toronto covid cases

Toronto asks the province for further restrictions as COVID-19 cases spike

City Council approved several new, additional restrictions for bars and restaurants in Toronto this week after watching COVID-19 increase rates spike to levels previously unseen, but some municipal officials say that more needs to be done — and fast.

It may be easy for residents to scream at the mayor on Twitter about how he should lock everything down again, but John Tory can't legally do that; the city only has so much power in terms of restricting public life.

Fortunately, as evidenced by sweeping emergency orders handed down earlier in the pandemic, Ontario's government can take further action to stop the spread of COVID-19, whether across the province or on a region-by-region basis.

The city is currently in talks with the province to do the latter, according to a report published by the Toronto Star on Thursday.

"The rapid rise in cases in our city is deeply alarming," said Toronto Board of Health Chair Coun. Joe Cressy to the Star's David Rider. "Based on the data, and looking at the experience of other jurisdictions, it's clear that further public health measures are needed to save lives and keep our schools open."

"Our team is in active conversations with our provincial counterparts on next steps," continued Cressy. "There is a fierce urgency now."

Tory himself said similarly that he and Toronto's Medical Officer of Health, Dr. Eileen de Villa, have been exploring new actions that could be taken "outside Toronto's jurisdiction" to halt the spread of the deadly coronavirus locally.

"This has been the subject of multiple meetings this week involving Dr. de Villa, myself and members of our senior command team," said Tory.

"All governments and all residents have to work together right now to follow public health advice and confront this resurgence."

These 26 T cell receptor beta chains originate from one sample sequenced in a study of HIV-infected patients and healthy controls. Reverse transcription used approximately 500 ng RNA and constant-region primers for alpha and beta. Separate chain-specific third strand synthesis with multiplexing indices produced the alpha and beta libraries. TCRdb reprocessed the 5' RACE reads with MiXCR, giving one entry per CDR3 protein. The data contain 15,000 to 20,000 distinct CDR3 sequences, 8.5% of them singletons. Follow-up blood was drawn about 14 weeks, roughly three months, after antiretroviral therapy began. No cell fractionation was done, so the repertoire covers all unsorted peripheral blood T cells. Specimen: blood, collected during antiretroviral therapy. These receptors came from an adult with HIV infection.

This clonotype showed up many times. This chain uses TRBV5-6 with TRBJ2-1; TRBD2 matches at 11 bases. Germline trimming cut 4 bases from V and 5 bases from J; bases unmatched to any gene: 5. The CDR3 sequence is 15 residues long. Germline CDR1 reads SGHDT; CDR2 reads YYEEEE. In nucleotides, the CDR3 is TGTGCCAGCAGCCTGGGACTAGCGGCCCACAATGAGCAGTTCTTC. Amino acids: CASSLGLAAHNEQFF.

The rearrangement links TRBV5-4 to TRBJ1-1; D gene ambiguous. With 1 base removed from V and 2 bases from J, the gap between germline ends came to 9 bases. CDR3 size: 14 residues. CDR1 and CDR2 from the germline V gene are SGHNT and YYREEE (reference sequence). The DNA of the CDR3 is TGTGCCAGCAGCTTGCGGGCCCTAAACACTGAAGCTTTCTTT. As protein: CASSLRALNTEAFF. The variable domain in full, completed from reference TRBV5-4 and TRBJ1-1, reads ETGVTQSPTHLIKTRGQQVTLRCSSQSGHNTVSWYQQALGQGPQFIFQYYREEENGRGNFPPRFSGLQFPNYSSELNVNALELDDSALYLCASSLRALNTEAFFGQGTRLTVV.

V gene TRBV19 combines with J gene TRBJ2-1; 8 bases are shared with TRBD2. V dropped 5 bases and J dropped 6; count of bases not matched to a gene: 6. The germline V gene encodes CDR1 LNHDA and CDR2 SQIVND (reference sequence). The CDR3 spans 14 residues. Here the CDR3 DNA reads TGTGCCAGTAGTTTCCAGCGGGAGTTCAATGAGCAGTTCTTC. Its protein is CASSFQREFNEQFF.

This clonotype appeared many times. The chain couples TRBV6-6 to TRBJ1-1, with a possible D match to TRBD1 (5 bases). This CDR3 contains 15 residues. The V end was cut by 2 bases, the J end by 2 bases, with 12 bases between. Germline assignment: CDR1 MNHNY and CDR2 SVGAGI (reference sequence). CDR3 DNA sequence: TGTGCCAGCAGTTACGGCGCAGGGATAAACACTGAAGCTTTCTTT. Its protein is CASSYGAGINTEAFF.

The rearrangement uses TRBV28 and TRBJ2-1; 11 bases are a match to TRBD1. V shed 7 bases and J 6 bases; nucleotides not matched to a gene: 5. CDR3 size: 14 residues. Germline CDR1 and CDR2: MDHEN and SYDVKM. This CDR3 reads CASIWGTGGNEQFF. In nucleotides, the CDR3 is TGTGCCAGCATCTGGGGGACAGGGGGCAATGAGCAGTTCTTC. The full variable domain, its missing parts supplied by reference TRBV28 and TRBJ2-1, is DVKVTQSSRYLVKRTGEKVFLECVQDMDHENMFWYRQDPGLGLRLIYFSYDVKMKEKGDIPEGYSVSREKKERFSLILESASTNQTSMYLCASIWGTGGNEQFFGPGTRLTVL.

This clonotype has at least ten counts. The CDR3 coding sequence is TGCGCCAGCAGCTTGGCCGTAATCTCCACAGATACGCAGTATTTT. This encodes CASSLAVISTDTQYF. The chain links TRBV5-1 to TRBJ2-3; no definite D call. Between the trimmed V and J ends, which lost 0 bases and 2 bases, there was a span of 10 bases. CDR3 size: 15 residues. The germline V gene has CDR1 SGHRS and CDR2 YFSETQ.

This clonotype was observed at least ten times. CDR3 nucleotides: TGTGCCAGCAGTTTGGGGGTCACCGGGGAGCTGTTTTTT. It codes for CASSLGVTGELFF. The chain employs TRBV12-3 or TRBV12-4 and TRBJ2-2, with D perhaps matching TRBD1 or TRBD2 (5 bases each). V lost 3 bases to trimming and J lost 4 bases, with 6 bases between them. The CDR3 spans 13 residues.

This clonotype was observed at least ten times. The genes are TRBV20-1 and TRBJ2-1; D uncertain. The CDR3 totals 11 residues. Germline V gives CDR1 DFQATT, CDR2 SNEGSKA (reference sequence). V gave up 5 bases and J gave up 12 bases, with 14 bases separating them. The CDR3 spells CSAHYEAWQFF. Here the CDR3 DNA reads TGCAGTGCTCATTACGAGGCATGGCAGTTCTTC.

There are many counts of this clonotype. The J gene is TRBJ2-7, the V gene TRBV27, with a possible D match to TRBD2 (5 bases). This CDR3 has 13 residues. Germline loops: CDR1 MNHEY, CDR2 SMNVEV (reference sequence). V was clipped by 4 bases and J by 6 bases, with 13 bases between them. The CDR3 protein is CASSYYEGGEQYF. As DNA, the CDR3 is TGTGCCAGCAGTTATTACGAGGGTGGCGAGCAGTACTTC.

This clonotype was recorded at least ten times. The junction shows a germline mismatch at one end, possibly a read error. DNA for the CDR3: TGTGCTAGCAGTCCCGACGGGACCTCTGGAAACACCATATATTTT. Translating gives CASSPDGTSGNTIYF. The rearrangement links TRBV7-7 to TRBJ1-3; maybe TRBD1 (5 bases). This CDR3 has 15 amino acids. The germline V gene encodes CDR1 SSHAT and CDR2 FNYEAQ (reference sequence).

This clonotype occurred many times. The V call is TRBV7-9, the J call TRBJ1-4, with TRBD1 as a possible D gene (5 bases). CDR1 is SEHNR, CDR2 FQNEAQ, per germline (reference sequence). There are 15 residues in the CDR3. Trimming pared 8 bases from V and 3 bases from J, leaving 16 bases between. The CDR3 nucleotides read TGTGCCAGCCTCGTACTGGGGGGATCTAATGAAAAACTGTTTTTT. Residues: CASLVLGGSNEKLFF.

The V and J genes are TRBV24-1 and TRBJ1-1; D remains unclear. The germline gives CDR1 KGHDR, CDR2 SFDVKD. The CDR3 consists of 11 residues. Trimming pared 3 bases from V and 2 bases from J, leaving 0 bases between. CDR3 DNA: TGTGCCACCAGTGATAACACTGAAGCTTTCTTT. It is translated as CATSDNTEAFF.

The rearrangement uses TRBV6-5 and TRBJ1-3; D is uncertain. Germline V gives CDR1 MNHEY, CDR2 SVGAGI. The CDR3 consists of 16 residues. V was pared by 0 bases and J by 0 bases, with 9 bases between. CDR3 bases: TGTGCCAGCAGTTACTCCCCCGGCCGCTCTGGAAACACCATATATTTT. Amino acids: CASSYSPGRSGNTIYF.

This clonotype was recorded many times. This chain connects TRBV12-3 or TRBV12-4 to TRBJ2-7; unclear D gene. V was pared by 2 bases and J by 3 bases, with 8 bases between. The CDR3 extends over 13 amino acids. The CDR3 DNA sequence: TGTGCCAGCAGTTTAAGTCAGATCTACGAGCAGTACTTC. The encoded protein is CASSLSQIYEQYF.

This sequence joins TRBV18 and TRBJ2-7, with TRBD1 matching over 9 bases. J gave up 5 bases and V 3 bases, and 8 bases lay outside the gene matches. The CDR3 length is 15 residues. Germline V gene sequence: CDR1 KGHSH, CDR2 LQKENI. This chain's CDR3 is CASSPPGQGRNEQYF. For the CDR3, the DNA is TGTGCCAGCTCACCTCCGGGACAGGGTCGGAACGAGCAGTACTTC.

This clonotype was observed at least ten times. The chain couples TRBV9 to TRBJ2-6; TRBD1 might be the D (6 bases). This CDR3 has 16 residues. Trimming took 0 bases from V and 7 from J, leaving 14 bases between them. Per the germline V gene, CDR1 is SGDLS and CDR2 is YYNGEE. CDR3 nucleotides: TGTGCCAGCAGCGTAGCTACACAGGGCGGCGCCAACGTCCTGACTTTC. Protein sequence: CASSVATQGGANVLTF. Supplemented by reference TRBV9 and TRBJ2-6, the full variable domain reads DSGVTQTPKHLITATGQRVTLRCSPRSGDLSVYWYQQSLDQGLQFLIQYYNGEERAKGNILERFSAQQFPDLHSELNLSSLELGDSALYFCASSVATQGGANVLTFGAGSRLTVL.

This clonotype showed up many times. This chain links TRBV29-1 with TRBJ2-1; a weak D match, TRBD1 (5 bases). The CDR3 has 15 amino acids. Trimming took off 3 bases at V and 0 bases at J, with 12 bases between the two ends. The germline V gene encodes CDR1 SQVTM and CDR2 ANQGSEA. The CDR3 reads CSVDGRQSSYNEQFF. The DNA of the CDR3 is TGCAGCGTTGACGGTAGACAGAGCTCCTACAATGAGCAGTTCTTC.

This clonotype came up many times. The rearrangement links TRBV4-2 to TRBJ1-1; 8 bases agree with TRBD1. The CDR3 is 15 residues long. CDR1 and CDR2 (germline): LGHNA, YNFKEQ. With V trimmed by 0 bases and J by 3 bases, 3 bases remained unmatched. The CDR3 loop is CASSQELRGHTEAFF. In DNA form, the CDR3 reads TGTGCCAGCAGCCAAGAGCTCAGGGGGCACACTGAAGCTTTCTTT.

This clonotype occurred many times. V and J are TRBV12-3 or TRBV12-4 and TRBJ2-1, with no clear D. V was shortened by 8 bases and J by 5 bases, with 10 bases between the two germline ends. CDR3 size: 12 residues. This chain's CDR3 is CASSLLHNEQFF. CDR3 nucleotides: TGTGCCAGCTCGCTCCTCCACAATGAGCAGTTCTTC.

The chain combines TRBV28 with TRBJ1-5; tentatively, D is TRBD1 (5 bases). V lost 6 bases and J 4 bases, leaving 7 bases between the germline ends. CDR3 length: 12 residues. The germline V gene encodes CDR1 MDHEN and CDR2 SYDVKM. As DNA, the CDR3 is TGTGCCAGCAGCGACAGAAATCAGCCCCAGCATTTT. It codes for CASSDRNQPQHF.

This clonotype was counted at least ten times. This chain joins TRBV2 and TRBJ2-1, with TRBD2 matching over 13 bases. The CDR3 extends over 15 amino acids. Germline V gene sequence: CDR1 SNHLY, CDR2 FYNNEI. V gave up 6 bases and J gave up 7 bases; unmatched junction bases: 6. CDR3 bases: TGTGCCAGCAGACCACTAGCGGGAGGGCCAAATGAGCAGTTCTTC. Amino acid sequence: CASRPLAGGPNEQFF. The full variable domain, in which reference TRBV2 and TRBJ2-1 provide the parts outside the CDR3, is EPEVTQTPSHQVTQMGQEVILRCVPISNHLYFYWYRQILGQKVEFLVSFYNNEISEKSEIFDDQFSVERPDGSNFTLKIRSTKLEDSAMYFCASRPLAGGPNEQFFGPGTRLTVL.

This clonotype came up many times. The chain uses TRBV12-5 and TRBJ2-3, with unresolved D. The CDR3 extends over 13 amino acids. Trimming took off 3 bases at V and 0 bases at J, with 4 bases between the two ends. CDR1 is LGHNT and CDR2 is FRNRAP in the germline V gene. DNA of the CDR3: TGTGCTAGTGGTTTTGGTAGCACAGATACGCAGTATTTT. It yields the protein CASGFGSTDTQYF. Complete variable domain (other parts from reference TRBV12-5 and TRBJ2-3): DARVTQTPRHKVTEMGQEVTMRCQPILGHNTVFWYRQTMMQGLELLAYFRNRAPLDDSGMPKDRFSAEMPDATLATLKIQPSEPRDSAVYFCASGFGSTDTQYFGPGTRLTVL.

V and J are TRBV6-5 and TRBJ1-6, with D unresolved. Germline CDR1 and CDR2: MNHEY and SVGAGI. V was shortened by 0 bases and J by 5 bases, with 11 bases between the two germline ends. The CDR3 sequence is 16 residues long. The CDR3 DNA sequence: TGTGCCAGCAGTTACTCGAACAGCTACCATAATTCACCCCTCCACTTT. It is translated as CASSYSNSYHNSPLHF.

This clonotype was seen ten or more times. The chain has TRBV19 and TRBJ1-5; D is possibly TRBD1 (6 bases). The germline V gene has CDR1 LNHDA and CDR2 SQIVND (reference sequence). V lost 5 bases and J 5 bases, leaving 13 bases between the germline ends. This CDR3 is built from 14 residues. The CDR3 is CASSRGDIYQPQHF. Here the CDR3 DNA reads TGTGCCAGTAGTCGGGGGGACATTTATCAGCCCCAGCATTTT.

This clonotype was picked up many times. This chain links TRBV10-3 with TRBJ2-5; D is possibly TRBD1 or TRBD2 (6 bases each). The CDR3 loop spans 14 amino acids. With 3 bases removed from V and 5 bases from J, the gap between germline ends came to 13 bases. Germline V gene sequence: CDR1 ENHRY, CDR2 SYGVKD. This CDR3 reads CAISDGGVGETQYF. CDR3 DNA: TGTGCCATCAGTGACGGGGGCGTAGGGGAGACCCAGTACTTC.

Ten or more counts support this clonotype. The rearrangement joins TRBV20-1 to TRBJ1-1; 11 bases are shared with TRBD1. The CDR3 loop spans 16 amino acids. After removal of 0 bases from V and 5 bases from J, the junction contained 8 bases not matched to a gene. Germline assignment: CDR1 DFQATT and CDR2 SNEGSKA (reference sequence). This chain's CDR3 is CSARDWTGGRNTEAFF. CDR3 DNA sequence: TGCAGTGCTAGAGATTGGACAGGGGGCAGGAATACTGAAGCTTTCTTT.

According to the Star, Toronto is currently urging the province to consider imposing the following measures in Canada's largest city:

  • Mandate physical distancing in indoor workplaces and require mask usage when that’s not possible.
  • Fix the provincial lab-result reporting system, which has been notoriously slow in providing accurate numbers to city officials within a reasonable amount of time, making contact tracing "extremely difficult."
  • Lower the limit of 50 people allowed in banquet halls and other venues that host large gatherings such as weddings.
  • Consider "further restrictions on bars, restaurants and gyms."

Ontario Premier Doug Ford and the province's Chief Medical Officer of Health, Dr. David Williams, have both said in recent days that further restrictions in "hot spot" regions like Toronto were being considered.

To date, however, the city remains in Stage 3 alongside the rest of Ontario, the entirety of which has seen strip clubs ordered to close, a new 11 p.m. last call time implemented for bars, and social gathering limits rolled back from 100 outdoors and 50 indoors to 25 outdoors and 10 inside.

With a new record daily case increase of 732 infections in Ontario on Friday —  323 of them from Toronto — it stands to reason that we may see more restrictions put into place soon.

Ford is scheduled to make an announcement at Queen's Park this afternoon at 1 p.m. alongside Williams, Minister of Health Christine Elliott, Ontario Health CEO Mathew Anderson, and Dr. Dirk Huyer, Chief Coroner for Ontario and Coordinator of the Provincial Outbreak Response.

Lead photo by

Clement Lo


Join the conversation Load comments

Latest in City

These Toronto-themed pumpkins are sure to get you in the Halloween spirit

People in Toronto are going all out with their Halloween decorations this year

5 new office space options in Toronto for when you're tired of working from home

Police seize 3 kangaroos during $150 million illegal cannabis raid

Toronto ranked the 13th best city in the world

Yonge Street in Toronto could have bike lanes by next summer

The history of Space Age buildings in Toronto

This is what TTC buses looked like in Toronto after the 1950s